Archbishop Desmond Tutu brought here for Interfaith Conference’s 25th anniversary. A four-day visit in 1995 in collaboration with Children’s Hospital of Wisconsin and the Presbytery of Milwaukee. Tutu speaks to eight groups. Each presentations is tailored to a specific audience yet has a common theme. He challenges us to be caring, compassionate people. He speaks of refugees of the world and raises up the needs of children, saying that they are our future. We are called upon to make his dream of a humane and just society a reality. He speaks of the beauty that exists in our multi-racial, multi-cultural society.
Conference’s Task Force on the Environment and MAIR holds “The One Earth” conference on the environment Nov. 5, 1995. Planning committee focuses on quote from 1986 Declaration of Assisi and its calls from Buddhist, Christian, Hindu, Jewish and Islamic leaders to the faithful:
“No one pretends that our respective beliefs are or can be held in common; but we do believe that religious concern for the conservation and ecological harmony of the natural world is our common heritage, our birthright and our duty.”
Other Conference activities/actions in 1990s
Creates CAN video on “Taking the Next Step” to promote advocacy in religious community
Opposes death penalty as inconsistent with religious values
Conference’s Parent Education Project produces video “Preparing Parents for the Parent/Teacher Conference” and handbook with suggestions for congregations.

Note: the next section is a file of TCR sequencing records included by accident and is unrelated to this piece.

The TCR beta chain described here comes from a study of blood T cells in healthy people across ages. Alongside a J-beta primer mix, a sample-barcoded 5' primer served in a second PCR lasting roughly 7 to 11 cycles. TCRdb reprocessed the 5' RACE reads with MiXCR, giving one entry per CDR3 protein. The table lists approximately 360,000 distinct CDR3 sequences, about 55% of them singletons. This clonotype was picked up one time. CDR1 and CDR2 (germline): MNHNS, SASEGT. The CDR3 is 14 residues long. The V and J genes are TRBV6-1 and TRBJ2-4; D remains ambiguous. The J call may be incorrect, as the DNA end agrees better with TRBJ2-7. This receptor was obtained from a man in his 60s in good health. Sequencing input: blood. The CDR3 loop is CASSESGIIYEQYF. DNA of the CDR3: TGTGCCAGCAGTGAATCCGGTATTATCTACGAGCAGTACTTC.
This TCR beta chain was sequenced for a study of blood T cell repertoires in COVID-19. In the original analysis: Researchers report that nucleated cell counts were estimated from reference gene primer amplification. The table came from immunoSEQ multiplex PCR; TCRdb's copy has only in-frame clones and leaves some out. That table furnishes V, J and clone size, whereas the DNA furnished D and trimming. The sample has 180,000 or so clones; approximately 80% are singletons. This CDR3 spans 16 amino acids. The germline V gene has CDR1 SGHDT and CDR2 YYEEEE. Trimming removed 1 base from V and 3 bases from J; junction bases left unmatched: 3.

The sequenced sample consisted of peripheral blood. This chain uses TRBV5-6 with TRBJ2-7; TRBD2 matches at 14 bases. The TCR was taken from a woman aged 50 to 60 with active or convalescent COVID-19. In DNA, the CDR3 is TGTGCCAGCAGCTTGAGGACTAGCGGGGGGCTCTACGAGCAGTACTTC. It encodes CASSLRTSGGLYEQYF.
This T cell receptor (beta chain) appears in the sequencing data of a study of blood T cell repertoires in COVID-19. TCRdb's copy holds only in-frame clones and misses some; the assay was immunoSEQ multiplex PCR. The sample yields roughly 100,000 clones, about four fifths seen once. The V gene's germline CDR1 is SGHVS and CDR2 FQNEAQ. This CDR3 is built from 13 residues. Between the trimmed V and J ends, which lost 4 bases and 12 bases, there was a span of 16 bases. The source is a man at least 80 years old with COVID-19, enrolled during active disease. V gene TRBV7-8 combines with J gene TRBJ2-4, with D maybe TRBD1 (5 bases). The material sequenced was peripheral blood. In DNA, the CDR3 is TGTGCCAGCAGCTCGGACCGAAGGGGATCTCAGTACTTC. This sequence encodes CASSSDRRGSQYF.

Conducts advocacy focusing on livable-wage jobs and affordable housing as seminal issues related to violence.
Wisconsin Farmers Foundation becomes affiliate of Interfaith Conference, addresses needs of family farms and rural communities in eastern/southeastern Wisconsin and beyond. Conference provides emergency Feed & Seed grants of up to $500 from Project Isadore Fund. In 1996 alone, 27 farm families get grants. Farm families hold markets at congregations. At Thanksgiving, congregations donate money to WFF.
Promotes National Farm Workers’ boycott of California table grapes.
Takes stance opposing federal and state wasting of resources that should be earmarked for relief of people in need.
Conference becomes umbrella agency for Milwaukee Coalition for Global Survival. Sponsors town hall meeting on environment, attended by two dozen state, local leaders. Large crowd expresses concerns. Lead poisoning, recycling among issues.